[A] tying arrangement may be defined as an agreement by a party to sell one product but only on the condition that the buyer also purchases a different (or tied) product, or at least agrees that he will not purchase that *721 product from any other supplier.

Northern Pac. Ry. v. United States, 356 U.S. 1, 5-6, 2 L. Ed. 2d 545, 78 S. Ct. 514 (1958).

In the instant case we find there is no tying arrangement, hence, there is no illegal tying arrangement. In order to constitute a tying arrangement, the purchaser of the tying product must be compelled to actually purchase or use another product or service. See, e.g., United States v. Loew's, Inc., 371 U.S. 38, 9 L. Ed. 2d 11, 83 S. Ct. 97 (1962) (seller conditioned the license or sale of feature films upon purchaser accepting a package containing the desired feature film together with unwanted or inferior films); Northern Pac. Ry. v. United States, supra (requirement in the deeds or leases of railroad property compelling grantees and lessee to ship over the railroad's lines all commodities produced or manufactured on the land); International Salt Co. v. United States, 332 U.S. 392, 92 L. Ed. 20, 68 S. Ct. 12 (1947) (leases of a patented dispensing machine were conditioned on the lessee's purchasing the lessor's salt); Siegel v. Chicken Delight, Inc., 448 F.2d 43 (9th Cir.1971), cert. denied, 405 U.S. 955, 31 L. Ed. 2d 232, 92 S. Ct. 1173 (1972) (as a condition to obtain trademark licenses, franchisees were required to purchase cooking equipment, food items, and packaging exclusively from defendant); Moore v. Jas. H. Matthews & Co., 550 F.2d 1207 (9th Cir.1977) (purchasers of cemetery lots were required to purchase memorials from or through the cemetery).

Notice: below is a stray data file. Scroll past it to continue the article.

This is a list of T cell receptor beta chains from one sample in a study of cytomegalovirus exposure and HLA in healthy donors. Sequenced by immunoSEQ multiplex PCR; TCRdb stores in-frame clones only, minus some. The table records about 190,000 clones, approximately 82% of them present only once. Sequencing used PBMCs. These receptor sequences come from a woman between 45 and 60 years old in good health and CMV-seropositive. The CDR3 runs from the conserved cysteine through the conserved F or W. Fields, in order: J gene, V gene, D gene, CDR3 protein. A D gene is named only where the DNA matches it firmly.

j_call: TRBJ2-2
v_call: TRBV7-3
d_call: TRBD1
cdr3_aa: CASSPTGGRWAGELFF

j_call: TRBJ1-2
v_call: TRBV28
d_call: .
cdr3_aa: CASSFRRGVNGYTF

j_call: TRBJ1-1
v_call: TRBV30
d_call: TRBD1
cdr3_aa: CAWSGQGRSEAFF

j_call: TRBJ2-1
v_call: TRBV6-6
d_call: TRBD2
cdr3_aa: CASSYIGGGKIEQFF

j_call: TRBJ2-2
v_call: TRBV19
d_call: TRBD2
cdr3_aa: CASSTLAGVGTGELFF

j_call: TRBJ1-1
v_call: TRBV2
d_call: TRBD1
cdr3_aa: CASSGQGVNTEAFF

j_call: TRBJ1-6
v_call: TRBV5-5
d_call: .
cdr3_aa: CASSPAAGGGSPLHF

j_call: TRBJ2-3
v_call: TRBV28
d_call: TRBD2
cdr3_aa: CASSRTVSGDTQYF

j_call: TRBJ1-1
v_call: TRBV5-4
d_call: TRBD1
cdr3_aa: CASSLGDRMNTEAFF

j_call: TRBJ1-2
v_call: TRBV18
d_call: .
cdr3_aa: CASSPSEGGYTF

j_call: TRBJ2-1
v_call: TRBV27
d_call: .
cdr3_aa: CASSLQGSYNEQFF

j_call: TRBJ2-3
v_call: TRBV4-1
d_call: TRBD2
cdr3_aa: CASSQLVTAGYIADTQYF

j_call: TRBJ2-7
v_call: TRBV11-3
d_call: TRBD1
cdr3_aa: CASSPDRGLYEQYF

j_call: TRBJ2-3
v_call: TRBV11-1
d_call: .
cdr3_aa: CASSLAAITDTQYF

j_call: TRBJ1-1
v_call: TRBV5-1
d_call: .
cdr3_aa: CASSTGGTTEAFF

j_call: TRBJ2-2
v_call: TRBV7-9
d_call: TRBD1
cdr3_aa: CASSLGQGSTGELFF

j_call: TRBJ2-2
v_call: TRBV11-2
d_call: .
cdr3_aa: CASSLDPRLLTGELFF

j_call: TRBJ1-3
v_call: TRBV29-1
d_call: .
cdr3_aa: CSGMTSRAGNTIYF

Unlike the cases cited above that are within the definition of a tying arrangement, the instant case does not involve a situation where the purchasers were required to purchase a product or service separate from the alleged tying product. The Starbucks merely agreed to pay for services rendered to another, i.e., Bunge by Ridgeview. The arrangement was simply a means to pass on specific contractor costs to the purchasers. Ridgeview did not perform services for the Starbucks. Rather, as the trial court found, throughout the transaction Ridgeview acted as agent for *722 and rendered services only to Bunge. The Starbucks were not required to purchase or use[2] the real estate services of Ridgeview. Accordingly, we hold the agreement entered into between the parties did not constitute a tying arrangement as defined in Northern Pac. Ry. and is not an illegal tying arrangement violative of the Consumer Protection Act.

We affirm the judgment of the trial court.



[1] Appellants did not allege any violation due to the requirement that Bunge build the house on the lot.

[2] In fact, the Starbucks used independent legal counsel during the transaction.